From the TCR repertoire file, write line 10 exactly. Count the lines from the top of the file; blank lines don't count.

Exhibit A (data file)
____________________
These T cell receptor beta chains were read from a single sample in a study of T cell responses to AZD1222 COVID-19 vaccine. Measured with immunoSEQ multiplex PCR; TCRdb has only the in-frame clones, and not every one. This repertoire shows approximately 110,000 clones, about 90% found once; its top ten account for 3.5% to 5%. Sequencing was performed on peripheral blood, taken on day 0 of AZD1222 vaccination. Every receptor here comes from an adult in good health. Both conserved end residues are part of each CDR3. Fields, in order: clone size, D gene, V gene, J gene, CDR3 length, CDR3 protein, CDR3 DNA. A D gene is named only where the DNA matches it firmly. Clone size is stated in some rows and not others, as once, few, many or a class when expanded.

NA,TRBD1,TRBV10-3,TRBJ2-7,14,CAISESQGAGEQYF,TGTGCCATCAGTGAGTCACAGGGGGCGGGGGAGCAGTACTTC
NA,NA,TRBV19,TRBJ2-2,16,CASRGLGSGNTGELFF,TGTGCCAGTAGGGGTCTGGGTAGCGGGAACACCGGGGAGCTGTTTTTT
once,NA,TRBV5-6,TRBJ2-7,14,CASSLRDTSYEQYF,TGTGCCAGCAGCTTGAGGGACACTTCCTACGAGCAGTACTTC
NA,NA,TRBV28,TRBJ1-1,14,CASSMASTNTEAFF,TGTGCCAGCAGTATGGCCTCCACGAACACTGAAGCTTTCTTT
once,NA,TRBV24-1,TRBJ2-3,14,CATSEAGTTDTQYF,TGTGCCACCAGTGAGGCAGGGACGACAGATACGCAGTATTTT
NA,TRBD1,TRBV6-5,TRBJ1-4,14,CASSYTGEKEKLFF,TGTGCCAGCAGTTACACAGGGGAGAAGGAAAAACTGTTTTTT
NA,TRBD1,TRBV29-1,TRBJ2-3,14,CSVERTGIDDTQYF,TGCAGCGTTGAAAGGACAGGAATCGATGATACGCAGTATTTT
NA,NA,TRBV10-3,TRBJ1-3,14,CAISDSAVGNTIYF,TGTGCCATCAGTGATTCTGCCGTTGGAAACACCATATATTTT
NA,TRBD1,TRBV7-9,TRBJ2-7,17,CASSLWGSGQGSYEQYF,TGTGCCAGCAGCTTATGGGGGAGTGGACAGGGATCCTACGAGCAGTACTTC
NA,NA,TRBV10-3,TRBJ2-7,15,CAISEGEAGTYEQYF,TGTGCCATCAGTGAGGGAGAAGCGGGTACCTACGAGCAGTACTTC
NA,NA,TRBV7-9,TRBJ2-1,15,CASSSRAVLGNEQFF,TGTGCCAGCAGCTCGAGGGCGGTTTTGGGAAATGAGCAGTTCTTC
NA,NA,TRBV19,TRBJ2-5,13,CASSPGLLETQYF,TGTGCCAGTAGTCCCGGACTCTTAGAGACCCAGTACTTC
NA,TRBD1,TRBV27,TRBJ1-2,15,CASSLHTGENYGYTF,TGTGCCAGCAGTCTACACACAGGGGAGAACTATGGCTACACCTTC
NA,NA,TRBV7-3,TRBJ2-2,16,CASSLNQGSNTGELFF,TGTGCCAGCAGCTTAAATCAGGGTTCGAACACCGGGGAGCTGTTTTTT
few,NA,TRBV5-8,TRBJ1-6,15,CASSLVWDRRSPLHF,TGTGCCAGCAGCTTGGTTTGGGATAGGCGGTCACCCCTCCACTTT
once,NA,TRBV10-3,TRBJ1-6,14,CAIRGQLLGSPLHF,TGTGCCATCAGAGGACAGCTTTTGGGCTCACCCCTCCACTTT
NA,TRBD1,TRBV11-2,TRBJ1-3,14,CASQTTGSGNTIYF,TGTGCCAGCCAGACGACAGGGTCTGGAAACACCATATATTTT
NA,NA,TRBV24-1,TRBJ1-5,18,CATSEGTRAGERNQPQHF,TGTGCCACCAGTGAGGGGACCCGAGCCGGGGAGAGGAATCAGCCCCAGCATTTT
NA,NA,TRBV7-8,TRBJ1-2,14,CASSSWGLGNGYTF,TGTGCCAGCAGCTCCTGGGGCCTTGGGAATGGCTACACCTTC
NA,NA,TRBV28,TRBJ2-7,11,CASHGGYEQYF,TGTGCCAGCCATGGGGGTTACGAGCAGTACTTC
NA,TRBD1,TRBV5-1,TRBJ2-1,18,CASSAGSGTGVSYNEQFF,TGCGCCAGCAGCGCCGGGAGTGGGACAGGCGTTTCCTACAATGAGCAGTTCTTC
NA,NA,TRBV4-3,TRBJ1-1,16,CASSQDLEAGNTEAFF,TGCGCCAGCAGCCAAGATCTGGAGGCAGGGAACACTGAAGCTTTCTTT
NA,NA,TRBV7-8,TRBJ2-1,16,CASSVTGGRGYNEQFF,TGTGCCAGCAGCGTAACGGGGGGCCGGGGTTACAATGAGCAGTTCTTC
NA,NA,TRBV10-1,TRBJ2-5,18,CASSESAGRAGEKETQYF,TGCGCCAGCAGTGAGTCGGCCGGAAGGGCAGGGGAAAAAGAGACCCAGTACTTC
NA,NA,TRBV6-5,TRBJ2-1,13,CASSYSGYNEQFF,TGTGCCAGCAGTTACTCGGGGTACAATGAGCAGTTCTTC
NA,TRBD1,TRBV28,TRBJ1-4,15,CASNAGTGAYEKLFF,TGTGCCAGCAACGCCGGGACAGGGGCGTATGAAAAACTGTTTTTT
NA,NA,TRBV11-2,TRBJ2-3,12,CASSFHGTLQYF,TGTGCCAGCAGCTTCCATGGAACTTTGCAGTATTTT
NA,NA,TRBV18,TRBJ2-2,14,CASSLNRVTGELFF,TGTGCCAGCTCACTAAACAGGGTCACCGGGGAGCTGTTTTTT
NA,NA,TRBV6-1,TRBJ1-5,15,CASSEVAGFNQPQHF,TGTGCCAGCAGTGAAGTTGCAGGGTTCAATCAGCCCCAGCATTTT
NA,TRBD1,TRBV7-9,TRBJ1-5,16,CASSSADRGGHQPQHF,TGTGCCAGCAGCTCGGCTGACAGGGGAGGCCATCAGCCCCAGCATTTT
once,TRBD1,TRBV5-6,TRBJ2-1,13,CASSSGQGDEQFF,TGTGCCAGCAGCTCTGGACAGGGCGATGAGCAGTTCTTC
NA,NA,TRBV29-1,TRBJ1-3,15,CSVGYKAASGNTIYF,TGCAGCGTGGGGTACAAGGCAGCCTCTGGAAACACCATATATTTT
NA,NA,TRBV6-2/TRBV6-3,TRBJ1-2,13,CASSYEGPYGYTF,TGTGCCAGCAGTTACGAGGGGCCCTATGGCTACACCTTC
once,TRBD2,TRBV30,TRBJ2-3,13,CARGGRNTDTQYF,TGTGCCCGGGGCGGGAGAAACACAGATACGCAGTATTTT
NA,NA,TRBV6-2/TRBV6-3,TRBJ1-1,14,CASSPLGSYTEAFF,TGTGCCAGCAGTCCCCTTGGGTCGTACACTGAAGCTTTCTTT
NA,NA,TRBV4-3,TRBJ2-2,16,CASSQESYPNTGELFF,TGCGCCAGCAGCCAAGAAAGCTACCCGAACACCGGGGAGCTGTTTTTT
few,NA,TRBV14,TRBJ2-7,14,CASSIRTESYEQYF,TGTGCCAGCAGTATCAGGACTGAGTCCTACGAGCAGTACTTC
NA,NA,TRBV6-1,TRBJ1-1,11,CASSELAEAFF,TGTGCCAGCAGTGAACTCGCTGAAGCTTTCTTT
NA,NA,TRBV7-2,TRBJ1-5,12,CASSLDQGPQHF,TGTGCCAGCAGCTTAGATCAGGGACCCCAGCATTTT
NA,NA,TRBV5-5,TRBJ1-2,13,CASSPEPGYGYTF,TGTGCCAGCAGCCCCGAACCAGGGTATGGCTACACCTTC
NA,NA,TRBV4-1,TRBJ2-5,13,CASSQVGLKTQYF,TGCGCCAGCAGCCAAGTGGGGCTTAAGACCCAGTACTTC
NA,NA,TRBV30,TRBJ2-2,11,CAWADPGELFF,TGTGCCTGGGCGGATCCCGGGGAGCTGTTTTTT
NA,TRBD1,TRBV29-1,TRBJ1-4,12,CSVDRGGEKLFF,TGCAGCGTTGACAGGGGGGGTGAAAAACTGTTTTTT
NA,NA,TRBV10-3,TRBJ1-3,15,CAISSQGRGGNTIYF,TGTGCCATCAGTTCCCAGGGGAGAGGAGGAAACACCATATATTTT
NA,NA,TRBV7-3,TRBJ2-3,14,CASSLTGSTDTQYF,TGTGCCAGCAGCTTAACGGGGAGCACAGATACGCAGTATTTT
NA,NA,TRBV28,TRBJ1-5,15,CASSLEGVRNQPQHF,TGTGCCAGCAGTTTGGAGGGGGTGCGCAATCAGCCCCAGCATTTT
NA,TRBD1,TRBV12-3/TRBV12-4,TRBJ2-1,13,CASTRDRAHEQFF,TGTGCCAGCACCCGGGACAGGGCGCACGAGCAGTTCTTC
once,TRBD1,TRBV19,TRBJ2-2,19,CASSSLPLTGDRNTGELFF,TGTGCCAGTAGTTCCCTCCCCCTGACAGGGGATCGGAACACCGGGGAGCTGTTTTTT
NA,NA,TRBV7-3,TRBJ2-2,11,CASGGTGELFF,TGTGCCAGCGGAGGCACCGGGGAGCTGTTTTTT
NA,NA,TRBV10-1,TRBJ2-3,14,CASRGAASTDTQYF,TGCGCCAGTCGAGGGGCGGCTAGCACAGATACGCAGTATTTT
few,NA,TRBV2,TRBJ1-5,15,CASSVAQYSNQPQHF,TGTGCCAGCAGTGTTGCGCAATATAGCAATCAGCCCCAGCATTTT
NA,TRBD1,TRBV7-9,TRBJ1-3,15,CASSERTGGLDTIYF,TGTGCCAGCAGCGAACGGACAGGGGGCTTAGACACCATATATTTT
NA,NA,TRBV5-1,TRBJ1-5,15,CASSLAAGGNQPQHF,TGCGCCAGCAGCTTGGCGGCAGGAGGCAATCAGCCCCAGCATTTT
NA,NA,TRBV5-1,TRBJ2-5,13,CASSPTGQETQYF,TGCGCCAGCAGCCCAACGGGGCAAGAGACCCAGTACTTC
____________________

NA,TRBD1,TRBV7-9,TRBJ2-7,17,CASSLWGSGQGSYEQYF,TGTGCCAGCAGCTTATGGGGGAGTGGACAGGGATCCTACGAGCAGTACTTC